There he learns a few magician’s tricks, including cure-hypnotism and elevating people’s arms without their consent or volition. One can suppose Maugham adds this tomfoolery to show, in a pantheistic way, that there is indeed a god within each of us (waiting to come out), when a simpler explanation is the activation of demonic forces via the dark arts.

Maugham’s understanding of either Eastern mysticism or biblical Christianity is, frankly, so superficial that the reader can’t grasp onto it. (A far superior occidental take on Eastern mysticism is Hermann Hesse’s Siddhartha.)

Granted, Eastern mysticism is full of contradictions. As Larry admits – even before rejecting Catholicism – “evil is as direct a manifestation of the divine as good” [p.105] Recall that Eastern mysticism is a natural outgrowth of evolution, e.g. we are all “evolving” into gods, or coddling the little gods that are already in us (and everywhere). This ancient paganism posits that evil and good are in everything, but without a Creator God who then is to say what is good or evil?

Larry also flirts with reincarnation – never having been taught by the monks how Hebrews 9:27’s “And as it is appointed unto men once to die, but after this the judgment” disqualifies it – without understanding that karma is hopelessly cruel and Hindi salvation not only hard but, in practice, impossible. If every one must pay for every poor action in the next life by being at the receiving end of the very same sin/crime, then evil is perpetuated in a never-ending cycle. Even Larry admits that the goal of yogis is “Liberation from the bondage of rebirth.” [p.268] Good luck with that.

The only earthly liberation I can offer the reader is to avoid reading this book. Maugham was among the 1930’s highest paid authors, spoiled by his first novel’s success. One can’t but help wonder if he wished to write a British version of The Great Gatsby, which was undergoing a revival at the time of his writing. One has to also wonder if Maugham, an admitted eugenicist, dabbled in a kind of facial phrenology as well, as the book is filled with pejorative physical descriptions. At one point the narrator, usually obsessed with Isabel’s beauty, describes her as looking like a “a b–ch in heat.” Not very compassionate.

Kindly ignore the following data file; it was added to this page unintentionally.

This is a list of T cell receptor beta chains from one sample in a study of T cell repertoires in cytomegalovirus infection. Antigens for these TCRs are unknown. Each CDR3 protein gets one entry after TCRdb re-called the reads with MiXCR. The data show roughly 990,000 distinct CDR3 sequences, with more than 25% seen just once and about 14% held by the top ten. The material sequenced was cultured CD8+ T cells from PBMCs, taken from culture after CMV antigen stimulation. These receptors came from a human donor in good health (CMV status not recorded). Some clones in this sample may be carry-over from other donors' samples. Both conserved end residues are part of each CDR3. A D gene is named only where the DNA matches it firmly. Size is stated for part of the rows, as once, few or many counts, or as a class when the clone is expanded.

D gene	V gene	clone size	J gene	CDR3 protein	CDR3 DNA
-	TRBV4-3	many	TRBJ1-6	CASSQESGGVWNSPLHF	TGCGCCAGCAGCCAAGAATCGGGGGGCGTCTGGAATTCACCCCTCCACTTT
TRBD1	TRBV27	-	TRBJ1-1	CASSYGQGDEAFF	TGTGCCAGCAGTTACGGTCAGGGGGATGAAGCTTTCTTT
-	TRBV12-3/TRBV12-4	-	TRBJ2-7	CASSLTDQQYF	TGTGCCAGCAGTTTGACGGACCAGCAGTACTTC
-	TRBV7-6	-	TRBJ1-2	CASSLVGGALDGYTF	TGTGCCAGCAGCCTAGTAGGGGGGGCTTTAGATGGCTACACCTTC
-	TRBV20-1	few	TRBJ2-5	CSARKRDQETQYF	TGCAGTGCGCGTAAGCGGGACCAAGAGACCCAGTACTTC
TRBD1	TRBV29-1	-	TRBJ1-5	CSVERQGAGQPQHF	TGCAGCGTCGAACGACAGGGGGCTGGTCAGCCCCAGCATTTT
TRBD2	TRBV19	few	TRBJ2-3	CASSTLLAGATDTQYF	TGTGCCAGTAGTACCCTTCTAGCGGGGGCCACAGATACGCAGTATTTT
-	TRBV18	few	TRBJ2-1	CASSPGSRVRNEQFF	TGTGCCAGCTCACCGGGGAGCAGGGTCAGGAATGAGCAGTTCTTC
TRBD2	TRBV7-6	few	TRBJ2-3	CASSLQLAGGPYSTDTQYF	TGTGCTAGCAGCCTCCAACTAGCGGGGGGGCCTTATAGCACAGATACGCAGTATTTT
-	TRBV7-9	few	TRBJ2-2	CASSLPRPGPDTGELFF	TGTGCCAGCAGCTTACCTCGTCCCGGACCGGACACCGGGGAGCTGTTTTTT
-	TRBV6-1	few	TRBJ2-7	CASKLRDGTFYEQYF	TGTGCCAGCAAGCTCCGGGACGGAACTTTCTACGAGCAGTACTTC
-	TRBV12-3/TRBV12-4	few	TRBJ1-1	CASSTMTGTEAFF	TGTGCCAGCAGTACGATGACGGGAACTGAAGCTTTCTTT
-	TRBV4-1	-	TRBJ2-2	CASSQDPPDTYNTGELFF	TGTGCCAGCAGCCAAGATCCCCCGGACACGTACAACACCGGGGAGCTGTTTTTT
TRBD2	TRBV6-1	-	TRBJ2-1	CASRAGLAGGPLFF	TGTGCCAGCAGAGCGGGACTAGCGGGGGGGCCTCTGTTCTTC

The narrator ends his shallow tale by imputing a “success story” attained for each of the major characters, including even “death” for one poor, tortured soul. Having never gained my confidence, or creating what Mario Vargas Llosa calls in his Letter to a Young Novelist the narrator’s critical role of “power of persuasion,” I perversely reflected on every one as a failure. Could there be a meta-narrative hidden away that I missed here? That Maugham has given us a preposterous narrator, pretentious, condescending, and superficial, who forces his desired outcomes in the fiction within a fiction of his tale?

From entries in Maugham’s A Writer’s Notebook, it is clear that the young, vagabonding Larry serves as the author’s alter ego. Yet the narrator is ultimately befuddled by Larry’s path – despite it being the raison d’etre for his putting pen to paper. Could Maugham be playing such meta-narrative tricks on us? I doubt it.

The novel’s squishy epigram, from the Krishna Yajurveda tome named Katha Upansishad, provides us the title’s flaccid reasoning – and keys the novel’s pseudo-intellectualism:

The sharp edge of a razor is difficult to pass over; thus the wise say the path to Salvation in hard.

Unknowingly, Maugham has struck on the similarity of Eastern mysticism and all Christian cults, a misunderstanding also advanced in most modern bible translations: that salvation is hard work. If Maugham knew anything about Christianity, he would know that salvation is a free gift of Jesus Christ, which like all good gifts only needs to be willingly received by the recipient. Once the present of eternal salvation is accepted, it most naturally manifests itself in good fruits, otherwise knows as works.

Ipso facto, not all works, nor writers, bear good fruits.


The Razor’s Edge, 1943, First Vintage International Edition, Sept. 2003, Doubleday, New York

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The Wolf Book Club, based in Miami Beach, FL, discusses the book via videoconference:

About ben

Ben Batchelder has traveled some of the world's most remote roads. Nothing in his background, from a degree in Visual & Environmental Studies at Harvard to an MBA from Wharton, adequately prepared him for the experiences. Yet he persists, for through such journeys life unfolds. Having published four books that map the inner and exterior geographies of meaningful travel, he is a mountain man in Minas Gerais, Brazil who comes down to the sea at Miami Beach, Florida. His second travel yarn, To Belém & Back, received a starred review from Publishers Weekly. For more, visit